Meet the student: Nepal meets Norway

oto: Isabelle Kongshaug

I met Santosh Kunwar on a beautiful November day when the rain has taken a break for a few hours, and the sun is shining. Santosh moved from Nepal to Stavanger in August this year to study a master programme in Business Administration.

Tekst og foto: Isabelle Kongshaug

Facts about Nepal
Capital: Kathmandu
Population: 26,5 million
Area: 147.000 km2
Language: Nepali
Main religion: Hinduism

Where do you come from, and can you tell us about your hometown?
I’ve spent most of my life in Kathmandu, the capital of Nepal. It’s a vibrant city with a lot of things happening. Kathmandu is a metropole with approximately 2,5 million people. I would describe it as a mix where the village meets the city. You have the old parts with traditional markets and trading, and the modern shopping areas. The city has a lot of historical monuments and temples. People in Kathmandu are very laid back, not so much in a hurry all the time. I like my hometown very much, it was fun growing up there.

Why did you choose to come to Stavanger to study?
I wanted to do my master in Business Administration, and I knew that the quality of education in Norway is good. Studying here in Stavanger will provide me with new perspectives and insights, especially since I’m interested in energy systems. It’s been an awesome experience so far, I’ve lived here for four month now. I’ve met so many different people from all over the world. Stavanger is very beautiful, and there are so many opportunities for hiking around the area. The city center is vibrant, especially during the weekend. And the best thing is that the library is such a cosy place for studying!

What traditions and holidays do you celebrate in Nepal?
Nepal has a wide diversity in culture and ethnicity, and there are many holidays and traditions being celebrated in the country, most of them related to Hinduism or Buddhism. An important Hindu tradition is dashain, a fifteen-day long festival celebrating the victory of truth and good over evil. Another festival is tihar, also a Hindu celebration. Most of the holidays celebrate and worship the gods and goddesses.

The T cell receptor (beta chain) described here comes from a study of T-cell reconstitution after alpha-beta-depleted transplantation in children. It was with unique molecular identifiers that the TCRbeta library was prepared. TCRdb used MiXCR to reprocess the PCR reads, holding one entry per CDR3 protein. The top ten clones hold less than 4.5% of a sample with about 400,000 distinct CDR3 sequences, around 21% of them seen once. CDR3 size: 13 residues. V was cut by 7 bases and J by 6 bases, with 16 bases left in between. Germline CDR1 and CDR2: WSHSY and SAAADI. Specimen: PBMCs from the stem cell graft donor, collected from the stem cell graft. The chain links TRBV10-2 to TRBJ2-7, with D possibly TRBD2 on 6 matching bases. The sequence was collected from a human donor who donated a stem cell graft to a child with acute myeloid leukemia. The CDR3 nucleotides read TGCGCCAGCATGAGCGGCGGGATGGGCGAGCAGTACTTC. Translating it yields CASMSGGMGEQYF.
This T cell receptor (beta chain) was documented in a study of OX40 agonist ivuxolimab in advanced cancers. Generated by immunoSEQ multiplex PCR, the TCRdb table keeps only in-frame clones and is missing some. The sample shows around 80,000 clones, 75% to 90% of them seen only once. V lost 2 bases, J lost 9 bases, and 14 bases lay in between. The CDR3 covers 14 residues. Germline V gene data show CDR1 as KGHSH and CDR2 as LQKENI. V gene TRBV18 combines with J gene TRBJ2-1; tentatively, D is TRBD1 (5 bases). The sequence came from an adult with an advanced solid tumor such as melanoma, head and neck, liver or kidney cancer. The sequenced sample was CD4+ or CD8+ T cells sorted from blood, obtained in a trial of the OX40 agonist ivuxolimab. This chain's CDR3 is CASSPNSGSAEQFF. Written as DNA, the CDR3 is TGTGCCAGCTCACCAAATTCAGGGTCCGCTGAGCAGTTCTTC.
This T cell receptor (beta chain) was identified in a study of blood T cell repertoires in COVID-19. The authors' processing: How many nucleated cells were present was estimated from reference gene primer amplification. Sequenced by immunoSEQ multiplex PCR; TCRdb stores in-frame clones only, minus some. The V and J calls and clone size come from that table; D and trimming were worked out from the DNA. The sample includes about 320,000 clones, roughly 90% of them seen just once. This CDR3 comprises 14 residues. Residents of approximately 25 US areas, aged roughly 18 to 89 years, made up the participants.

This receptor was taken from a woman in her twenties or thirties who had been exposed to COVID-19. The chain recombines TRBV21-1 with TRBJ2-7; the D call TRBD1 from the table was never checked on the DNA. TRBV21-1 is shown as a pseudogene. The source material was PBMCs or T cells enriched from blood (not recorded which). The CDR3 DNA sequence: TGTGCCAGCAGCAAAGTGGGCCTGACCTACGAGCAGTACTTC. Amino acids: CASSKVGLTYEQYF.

Can you share some music originating from Nepal?
There are many different ethnic groups with their own ethnic music and unique instruments. The folk music in Nepal is called dohori, and is performed like a conversation between boys and girls. It’s very popular, and people sing and dance the whole night when there’s a dohori event. Some bands playing traditional music is Kutumba and Sur Sudha, and a very famous artist is Narayan Gopal. His songs are very sentimental and all generations like him! Then of course we have influences from western music and genres like pop, rock and hip hop. In Nepal, you can find many Beatles fans!

What places and experiences would you recommend for someone travelling to Nepal?
That of course depends on the interests of the person travelling. Nepal offers a lot of adventures, hiking and sports, as well as cultural sites. Personality I would like to fulfil the famous Perfect Circle (Annapurna Circuit) – a hiking adventure that takes about 15-18 days to do. Another nice destination is the Rara Lake, which is the biggest and deepest freshwater lake in the Nepal Himalayas. If you want to try some typical Nepal dish I would recommend momo (dumplings) or dhindo (rice pudding) with spicy chicken soup.

What are the biggest cultural differences between living in Nepal and living in Norway?
The way of life is different. Everything is more systematic here, back home it’s a bit chaotic. Also, the fact that people here don’t have conversations with strangers is a bit unusual for me. It’s such a nice thing talking to people you don’t know, it makes you broaden your perspectives and learn new things.

Where do you see yourself in the future?
I want to go back to Nepal when I’m done with my studies here in Stavanger. There are a lot of problems in my country, such as lack of education and an economy that’s not good enough. Due to that, many people leave the country to go abroad to study or to work. But that can be a problem, if many well-educated people leave and don’t come back. Nepal needs people who can contribute to the country and help developing it. If people who travel abroad instead chose to go back, they can bring experiences and new knowledge. That’s what I want to do. Even if I can only make a small contribution, that’s still something. I think we should focus on education, because educated people can make a change. And energy. I think Nepal has good opportunities for hydroelectricity. We could use that. That would be a good sector.

Learn some Nepali
Hi > Namaste > नमस्ते !
How are you? > Tapai lai kasto cha? > तँपाईलाई कस्तो छ ?
I’m fine > Ma lai thikai cha > मलाई ठिकै छ ।
Thank you > Dhanyabadh > धन्यवाद् !
See you later > Feri Vetaunla > फेरि भेटौँला !
My name is… > Mero naam…ho > मेरो नाम ……. हो ।

isabelle-kongshaug-meet-the-student«Meet the student» is a column written by Isabelle Kongshaug. The columnist meets students from different countries who lives in Rogaland, and talks about their home country and their lives in Norway.


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